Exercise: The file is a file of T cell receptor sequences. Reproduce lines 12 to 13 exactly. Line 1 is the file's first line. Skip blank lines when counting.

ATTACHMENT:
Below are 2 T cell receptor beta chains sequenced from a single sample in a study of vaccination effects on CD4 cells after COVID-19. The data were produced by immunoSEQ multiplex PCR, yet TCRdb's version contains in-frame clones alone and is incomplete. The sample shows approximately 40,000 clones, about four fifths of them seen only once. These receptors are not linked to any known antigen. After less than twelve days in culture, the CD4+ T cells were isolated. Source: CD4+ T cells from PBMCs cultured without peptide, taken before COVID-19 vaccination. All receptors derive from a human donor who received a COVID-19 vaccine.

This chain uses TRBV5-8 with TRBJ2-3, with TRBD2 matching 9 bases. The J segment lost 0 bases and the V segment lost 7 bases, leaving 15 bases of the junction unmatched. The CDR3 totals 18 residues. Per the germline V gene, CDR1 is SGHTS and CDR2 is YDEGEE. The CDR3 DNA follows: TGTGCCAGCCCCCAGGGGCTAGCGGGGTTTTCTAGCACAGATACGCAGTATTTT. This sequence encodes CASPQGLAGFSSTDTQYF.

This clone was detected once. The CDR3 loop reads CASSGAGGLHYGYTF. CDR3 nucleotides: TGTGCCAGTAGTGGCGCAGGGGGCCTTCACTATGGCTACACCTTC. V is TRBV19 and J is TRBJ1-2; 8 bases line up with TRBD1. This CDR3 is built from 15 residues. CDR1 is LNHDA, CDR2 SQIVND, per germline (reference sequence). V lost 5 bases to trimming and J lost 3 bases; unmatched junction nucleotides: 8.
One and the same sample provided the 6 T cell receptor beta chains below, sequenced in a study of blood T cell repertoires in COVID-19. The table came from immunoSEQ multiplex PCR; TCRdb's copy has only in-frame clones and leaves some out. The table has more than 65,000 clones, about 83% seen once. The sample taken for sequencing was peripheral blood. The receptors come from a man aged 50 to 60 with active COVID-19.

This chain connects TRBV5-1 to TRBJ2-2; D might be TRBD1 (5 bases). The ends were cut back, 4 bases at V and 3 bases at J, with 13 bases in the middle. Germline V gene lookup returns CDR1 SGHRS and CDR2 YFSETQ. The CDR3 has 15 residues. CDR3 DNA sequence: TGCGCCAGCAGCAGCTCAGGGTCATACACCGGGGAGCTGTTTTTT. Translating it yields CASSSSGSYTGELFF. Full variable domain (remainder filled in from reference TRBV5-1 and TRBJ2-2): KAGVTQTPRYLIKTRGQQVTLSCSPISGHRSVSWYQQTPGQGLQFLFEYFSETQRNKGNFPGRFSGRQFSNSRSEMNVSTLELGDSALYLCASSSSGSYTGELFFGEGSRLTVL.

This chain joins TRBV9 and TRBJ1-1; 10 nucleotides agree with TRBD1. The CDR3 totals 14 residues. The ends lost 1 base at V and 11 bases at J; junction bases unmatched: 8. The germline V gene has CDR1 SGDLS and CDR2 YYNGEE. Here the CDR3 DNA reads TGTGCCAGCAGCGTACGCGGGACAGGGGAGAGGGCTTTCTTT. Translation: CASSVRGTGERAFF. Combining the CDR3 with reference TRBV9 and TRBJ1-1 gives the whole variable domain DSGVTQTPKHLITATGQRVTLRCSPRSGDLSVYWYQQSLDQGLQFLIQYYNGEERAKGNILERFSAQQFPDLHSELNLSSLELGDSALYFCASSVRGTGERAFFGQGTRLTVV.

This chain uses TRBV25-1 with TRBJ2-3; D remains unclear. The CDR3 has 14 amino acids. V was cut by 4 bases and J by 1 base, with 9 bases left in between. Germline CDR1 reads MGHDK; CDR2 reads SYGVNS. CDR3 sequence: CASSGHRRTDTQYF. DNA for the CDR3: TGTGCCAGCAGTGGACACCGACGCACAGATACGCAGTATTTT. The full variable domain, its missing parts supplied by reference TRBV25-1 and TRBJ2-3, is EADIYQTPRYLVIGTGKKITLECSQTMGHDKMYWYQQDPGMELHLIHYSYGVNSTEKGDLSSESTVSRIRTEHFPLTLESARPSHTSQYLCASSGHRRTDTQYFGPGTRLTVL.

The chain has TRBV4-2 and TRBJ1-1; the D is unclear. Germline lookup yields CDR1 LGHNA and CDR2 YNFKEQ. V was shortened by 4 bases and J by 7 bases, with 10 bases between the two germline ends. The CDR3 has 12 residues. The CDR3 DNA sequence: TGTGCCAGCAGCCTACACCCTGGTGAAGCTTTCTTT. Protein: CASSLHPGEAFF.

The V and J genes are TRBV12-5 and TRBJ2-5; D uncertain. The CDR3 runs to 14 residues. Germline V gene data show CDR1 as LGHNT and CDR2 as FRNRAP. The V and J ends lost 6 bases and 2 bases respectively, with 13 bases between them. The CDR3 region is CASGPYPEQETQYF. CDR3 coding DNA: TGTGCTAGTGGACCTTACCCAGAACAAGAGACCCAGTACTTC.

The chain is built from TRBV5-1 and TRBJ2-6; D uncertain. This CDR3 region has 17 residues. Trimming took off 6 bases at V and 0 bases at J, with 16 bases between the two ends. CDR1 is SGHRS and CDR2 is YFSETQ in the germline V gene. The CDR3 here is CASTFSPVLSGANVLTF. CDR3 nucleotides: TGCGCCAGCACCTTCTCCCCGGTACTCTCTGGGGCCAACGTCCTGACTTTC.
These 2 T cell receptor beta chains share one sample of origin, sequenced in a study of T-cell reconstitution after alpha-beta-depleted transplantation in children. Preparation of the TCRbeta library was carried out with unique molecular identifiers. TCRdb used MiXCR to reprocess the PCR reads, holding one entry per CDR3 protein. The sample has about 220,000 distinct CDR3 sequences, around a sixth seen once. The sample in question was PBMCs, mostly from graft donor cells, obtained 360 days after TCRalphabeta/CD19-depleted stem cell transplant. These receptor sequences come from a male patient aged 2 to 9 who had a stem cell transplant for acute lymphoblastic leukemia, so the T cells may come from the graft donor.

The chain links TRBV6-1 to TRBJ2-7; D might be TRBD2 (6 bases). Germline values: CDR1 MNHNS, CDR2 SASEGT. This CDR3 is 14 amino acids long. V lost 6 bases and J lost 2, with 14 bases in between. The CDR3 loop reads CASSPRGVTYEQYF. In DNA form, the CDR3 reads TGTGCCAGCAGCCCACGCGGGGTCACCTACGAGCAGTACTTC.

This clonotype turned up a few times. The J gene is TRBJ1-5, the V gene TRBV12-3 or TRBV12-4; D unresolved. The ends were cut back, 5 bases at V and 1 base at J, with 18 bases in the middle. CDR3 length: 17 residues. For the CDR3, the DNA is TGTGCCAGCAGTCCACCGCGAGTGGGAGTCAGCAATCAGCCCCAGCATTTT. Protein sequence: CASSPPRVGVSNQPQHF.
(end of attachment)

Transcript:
The chain links TRBV6-1 to TRBJ2-7; D might be TRBD2 (6 bases). Germline values: CDR1 MNHNS, CDR2 SASEGT. This CDR3 is 14 amino acids long. V lost 6 bases and J lost 2, with 14 bases in between. The CDR3 loop reads CASSPRGVTYEQYF. In DNA form, the CDR3 reads TGTGCCAGCAGCCCACGCGGGGTCACCTACGAGCAGTACTTC.

This clonotype turned up a few times. The J gene is TRBJ1-5, the V gene TRBV12-3 or TRBV12-4; D unresolved. The ends were cut back, 5 bases at V and 1 base at J, with 18 bases in the middle. CDR3 length: 17 residues. For the CDR3, the DNA is TGTGCCAGCAGTCCACCGCGAGTGGGAGTCAGCAATCAGCCCCAGCATTTT. Protein sequence: CASSPPRVGVSNQPQHF.